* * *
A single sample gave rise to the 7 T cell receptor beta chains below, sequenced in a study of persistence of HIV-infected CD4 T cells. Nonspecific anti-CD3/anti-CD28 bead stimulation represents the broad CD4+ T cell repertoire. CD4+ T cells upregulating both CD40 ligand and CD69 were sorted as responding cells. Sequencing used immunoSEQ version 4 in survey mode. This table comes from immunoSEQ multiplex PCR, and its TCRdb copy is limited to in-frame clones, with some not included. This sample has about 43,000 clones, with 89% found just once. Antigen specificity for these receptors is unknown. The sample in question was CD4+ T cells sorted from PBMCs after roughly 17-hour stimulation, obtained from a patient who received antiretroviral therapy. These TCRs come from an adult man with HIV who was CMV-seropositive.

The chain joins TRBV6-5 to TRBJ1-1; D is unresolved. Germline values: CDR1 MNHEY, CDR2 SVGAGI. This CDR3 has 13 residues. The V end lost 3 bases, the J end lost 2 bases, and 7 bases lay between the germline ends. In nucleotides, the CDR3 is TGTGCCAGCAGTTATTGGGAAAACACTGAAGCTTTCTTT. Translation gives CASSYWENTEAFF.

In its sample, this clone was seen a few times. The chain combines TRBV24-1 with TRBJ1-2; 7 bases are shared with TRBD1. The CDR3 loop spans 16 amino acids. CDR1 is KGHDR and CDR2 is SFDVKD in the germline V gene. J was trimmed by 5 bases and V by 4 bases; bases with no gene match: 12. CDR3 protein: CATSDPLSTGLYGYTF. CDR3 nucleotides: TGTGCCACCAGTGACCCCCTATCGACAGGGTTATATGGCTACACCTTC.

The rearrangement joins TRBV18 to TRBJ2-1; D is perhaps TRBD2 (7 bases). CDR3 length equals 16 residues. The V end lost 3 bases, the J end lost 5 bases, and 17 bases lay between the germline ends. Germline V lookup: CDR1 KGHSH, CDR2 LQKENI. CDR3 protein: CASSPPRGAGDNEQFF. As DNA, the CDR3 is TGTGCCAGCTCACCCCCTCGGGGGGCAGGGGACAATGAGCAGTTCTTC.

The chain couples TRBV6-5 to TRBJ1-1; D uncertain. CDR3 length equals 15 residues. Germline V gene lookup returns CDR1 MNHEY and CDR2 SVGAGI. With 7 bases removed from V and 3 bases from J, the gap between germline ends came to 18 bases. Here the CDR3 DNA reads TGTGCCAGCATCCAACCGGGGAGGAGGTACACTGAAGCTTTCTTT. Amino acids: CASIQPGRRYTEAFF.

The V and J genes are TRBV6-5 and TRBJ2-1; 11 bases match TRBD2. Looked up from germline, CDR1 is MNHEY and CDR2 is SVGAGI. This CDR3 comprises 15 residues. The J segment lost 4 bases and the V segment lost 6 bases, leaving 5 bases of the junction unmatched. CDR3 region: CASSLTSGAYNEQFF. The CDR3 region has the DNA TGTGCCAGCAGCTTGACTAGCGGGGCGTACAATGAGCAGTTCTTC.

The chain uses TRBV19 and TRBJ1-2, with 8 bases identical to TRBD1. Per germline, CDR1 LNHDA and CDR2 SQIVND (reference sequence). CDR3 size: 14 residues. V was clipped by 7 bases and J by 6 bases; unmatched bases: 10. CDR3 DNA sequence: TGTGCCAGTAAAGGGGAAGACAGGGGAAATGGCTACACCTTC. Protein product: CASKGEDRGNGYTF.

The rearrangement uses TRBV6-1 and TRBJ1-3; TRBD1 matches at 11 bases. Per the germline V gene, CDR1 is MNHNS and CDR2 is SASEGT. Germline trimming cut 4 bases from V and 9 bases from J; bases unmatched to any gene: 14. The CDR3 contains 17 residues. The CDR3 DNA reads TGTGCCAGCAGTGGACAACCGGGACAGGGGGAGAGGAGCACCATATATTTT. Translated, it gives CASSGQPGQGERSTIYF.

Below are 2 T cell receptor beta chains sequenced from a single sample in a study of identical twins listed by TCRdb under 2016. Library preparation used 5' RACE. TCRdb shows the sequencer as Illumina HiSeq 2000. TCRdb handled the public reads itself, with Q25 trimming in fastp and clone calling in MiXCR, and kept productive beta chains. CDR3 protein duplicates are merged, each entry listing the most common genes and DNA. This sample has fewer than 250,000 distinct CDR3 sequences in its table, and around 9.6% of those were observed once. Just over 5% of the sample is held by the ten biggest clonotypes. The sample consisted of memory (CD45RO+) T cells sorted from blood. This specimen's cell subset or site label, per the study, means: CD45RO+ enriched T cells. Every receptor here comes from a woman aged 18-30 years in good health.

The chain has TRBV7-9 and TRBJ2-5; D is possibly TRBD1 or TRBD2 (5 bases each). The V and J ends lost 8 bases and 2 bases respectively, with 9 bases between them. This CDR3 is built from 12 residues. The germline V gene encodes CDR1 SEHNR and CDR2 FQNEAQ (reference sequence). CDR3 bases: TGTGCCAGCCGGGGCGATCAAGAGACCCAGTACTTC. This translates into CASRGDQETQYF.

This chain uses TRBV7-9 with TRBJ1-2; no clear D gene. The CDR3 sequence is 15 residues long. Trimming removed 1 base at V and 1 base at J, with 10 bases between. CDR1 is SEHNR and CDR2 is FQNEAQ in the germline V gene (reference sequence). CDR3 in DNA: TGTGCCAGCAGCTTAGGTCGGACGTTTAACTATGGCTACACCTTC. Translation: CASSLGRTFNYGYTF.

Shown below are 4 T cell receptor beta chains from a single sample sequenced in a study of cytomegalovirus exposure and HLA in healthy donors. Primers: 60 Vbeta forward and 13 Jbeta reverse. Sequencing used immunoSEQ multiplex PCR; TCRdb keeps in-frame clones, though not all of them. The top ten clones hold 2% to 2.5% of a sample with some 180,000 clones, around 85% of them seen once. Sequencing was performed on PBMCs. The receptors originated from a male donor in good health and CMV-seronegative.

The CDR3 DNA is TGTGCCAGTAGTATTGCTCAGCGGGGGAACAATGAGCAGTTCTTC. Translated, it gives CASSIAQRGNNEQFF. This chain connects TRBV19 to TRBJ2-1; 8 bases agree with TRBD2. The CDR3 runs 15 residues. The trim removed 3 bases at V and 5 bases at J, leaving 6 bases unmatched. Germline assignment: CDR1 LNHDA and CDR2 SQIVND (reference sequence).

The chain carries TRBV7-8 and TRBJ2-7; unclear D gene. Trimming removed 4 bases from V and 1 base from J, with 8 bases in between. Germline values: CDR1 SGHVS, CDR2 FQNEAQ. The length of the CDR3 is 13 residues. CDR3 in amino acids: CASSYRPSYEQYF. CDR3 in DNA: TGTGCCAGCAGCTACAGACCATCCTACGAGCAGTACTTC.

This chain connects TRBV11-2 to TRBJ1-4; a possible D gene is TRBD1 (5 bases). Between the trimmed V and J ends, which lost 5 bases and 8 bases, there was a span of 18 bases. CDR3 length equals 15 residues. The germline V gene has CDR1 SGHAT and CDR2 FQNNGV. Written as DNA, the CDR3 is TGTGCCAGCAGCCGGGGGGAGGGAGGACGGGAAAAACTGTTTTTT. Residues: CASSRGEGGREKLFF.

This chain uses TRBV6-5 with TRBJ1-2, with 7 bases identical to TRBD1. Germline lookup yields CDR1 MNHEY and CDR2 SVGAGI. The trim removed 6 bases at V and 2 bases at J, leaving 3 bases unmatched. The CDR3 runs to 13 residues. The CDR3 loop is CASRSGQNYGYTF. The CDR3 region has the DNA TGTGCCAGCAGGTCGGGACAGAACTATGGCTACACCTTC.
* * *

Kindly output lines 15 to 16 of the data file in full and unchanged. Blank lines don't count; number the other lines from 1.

This chain connects TRBV11-2 to TRBJ1-4; a possible D gene is TRBD1 (5 bases). Between the trimmed V and J ends, which lost 5 bases and 8 bases, there was a span of 18 bases. CDR3 length equals 15 residues. The germline V gene has CDR1 SGHAT and CDR2 FQNNGV. Written as DNA, the CDR3 is TGTGCCAGCAGCCGGGGGGAGGGAGGACGGGAAAAACTGTTTTTT. Residues: CASSRGEGGREKLFF.

This chain uses TRBV6-5 with TRBJ1-2, with 7 bases identical to TRBD1. Germline lookup yields CDR1 MNHEY and CDR2 SVGAGI. The trim removed 6 bases at V and 2 bases at J, leaving 3 bases unmatched. The CDR3 runs to 13 residues. The CDR3 loop is CASRSGQNYGYTF. The CDR3 region has the DNA TGTGCCAGCAGGTCGGGACAGAACTATGGCTACACCTTC.